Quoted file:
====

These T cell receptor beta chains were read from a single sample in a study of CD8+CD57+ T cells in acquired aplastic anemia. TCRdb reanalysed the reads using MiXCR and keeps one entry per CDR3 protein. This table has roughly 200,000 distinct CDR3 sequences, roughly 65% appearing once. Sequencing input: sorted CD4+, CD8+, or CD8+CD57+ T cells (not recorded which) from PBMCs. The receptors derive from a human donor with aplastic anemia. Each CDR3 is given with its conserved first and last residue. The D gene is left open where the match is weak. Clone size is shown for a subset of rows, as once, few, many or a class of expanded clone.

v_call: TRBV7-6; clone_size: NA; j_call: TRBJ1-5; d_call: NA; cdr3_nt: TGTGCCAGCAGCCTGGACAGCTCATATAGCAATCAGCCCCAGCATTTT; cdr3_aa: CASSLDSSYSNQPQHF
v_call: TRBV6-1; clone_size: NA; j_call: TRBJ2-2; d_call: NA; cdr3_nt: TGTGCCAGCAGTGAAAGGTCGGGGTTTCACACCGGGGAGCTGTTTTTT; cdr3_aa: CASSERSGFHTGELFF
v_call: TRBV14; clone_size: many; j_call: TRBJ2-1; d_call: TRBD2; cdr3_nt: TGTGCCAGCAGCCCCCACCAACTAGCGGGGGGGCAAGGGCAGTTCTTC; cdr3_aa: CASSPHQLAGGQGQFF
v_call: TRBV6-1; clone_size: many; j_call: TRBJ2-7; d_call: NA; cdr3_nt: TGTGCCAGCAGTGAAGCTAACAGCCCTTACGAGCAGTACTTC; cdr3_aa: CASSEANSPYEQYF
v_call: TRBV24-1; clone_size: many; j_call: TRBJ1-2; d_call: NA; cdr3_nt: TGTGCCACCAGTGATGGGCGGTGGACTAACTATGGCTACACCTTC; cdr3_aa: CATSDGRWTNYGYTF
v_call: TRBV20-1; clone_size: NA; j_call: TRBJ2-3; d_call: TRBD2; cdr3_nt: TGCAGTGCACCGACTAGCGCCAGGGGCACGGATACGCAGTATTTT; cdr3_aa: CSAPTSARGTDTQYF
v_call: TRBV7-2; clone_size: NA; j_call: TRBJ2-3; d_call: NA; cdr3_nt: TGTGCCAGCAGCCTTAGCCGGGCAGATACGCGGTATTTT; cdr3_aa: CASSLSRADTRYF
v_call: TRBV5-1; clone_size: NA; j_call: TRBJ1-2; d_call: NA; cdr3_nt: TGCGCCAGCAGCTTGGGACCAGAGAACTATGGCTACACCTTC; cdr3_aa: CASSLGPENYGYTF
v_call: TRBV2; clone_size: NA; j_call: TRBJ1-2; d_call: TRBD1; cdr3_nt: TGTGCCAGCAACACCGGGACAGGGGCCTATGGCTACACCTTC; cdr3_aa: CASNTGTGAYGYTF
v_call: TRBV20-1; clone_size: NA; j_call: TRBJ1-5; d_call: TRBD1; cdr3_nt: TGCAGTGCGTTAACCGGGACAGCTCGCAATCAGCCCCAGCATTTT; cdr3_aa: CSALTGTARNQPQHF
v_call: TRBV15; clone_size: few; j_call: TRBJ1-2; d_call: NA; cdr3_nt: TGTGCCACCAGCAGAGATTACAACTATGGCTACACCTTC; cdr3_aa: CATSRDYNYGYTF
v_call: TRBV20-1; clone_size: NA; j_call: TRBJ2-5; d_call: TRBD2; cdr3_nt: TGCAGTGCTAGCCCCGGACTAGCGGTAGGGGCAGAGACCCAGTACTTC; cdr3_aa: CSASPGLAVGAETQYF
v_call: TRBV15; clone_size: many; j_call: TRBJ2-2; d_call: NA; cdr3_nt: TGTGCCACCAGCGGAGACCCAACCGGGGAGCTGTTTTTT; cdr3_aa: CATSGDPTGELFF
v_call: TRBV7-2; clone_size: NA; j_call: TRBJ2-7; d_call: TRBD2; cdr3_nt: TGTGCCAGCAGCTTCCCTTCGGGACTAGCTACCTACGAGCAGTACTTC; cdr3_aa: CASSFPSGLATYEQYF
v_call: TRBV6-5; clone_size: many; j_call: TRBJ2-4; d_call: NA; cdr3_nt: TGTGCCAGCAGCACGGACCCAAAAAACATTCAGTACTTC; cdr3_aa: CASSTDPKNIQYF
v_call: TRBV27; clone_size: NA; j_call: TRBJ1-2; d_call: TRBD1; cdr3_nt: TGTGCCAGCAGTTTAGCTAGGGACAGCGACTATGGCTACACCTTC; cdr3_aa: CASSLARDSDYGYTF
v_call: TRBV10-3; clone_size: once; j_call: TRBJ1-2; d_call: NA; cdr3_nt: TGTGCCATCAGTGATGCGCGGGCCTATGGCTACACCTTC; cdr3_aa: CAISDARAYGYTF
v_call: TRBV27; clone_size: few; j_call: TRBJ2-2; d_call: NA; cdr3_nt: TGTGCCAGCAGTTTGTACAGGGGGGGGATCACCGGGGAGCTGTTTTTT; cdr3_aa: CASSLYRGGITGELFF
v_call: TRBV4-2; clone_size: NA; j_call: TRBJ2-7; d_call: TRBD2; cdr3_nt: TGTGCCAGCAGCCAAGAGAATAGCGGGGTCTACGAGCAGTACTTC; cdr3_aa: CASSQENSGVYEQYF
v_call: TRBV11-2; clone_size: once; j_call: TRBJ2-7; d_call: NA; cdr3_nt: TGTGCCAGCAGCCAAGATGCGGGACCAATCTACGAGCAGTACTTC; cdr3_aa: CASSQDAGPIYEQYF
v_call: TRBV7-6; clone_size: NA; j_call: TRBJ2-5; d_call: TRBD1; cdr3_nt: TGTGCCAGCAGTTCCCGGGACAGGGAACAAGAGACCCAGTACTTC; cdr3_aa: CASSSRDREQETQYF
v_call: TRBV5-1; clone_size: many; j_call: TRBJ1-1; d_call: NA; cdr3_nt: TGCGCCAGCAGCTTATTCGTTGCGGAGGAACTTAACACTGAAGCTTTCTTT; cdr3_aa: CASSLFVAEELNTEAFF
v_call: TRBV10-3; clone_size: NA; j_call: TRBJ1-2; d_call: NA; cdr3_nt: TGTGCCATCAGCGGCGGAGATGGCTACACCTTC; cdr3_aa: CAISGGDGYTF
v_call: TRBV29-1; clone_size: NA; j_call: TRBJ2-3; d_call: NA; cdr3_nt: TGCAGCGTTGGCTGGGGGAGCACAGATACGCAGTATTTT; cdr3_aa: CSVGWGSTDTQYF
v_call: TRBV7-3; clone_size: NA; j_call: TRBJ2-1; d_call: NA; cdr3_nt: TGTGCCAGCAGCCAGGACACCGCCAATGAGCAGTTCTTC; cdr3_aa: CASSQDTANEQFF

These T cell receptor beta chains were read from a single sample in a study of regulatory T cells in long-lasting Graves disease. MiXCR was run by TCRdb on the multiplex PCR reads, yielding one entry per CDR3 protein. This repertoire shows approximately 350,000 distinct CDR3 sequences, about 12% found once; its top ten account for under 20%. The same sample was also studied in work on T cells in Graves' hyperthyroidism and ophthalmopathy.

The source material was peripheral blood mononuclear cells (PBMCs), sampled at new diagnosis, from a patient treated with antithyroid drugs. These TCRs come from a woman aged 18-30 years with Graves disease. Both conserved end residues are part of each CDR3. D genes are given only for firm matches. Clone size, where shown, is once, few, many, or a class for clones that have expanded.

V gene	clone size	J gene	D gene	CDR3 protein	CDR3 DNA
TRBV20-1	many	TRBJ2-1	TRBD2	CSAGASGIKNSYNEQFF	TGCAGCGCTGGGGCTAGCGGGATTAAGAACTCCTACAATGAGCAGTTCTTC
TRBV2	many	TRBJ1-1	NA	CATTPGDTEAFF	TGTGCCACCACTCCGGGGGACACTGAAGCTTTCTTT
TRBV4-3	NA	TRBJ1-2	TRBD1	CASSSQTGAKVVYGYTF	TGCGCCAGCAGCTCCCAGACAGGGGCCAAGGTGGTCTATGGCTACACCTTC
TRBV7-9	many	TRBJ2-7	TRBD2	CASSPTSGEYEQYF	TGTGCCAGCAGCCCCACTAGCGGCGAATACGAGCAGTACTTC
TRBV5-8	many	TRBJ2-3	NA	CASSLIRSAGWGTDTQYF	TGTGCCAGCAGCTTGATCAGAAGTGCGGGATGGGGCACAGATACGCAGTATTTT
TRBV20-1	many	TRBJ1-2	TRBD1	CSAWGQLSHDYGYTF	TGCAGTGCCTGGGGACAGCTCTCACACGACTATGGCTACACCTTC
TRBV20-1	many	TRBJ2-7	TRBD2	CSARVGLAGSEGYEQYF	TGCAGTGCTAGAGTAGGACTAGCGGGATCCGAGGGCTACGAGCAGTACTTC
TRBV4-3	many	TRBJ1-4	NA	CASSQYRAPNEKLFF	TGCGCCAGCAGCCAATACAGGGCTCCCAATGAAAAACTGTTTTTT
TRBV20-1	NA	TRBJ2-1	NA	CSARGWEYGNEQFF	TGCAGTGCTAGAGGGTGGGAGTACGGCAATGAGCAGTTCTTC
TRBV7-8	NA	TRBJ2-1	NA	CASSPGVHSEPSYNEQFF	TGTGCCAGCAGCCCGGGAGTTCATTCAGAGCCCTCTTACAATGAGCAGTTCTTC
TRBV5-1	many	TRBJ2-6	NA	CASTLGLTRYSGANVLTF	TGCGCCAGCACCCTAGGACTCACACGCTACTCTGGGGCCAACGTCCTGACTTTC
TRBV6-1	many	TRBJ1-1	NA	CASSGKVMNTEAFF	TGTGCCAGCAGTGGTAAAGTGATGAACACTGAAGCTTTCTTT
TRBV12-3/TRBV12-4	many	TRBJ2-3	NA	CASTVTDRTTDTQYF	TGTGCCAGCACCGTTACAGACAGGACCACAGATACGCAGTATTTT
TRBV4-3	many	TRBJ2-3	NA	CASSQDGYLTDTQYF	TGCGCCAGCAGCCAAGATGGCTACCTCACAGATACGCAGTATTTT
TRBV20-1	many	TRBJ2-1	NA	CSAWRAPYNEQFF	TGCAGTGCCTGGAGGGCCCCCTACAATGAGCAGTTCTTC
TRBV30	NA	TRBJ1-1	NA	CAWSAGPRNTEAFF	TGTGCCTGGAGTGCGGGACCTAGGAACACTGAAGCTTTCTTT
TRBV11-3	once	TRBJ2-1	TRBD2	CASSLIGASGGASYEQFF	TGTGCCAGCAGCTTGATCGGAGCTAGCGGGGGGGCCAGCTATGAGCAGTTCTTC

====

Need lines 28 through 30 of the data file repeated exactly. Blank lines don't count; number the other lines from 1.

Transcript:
The source material was peripheral blood mononuclear cells (PBMCs), sampled at new diagnosis, from a patient treated with antithyroid drugs. These TCRs come from a woman aged 18-30 years with Graves disease. Both conserved end residues are part of each CDR3. D genes are given only for firm matches. Clone size, where shown, is once, few, many, or a class for clones that have expanded.

V gene	clone size	J gene	D gene	CDR3 protein	CDR3 DNA
TRBV20-1	many	TRBJ2-1	TRBD2	CSAGASGIKNSYNEQFF	TGCAGCGCTGGGGCTAGCGGGATTAAGAACTCCTACAATGAGCAGTTCTTC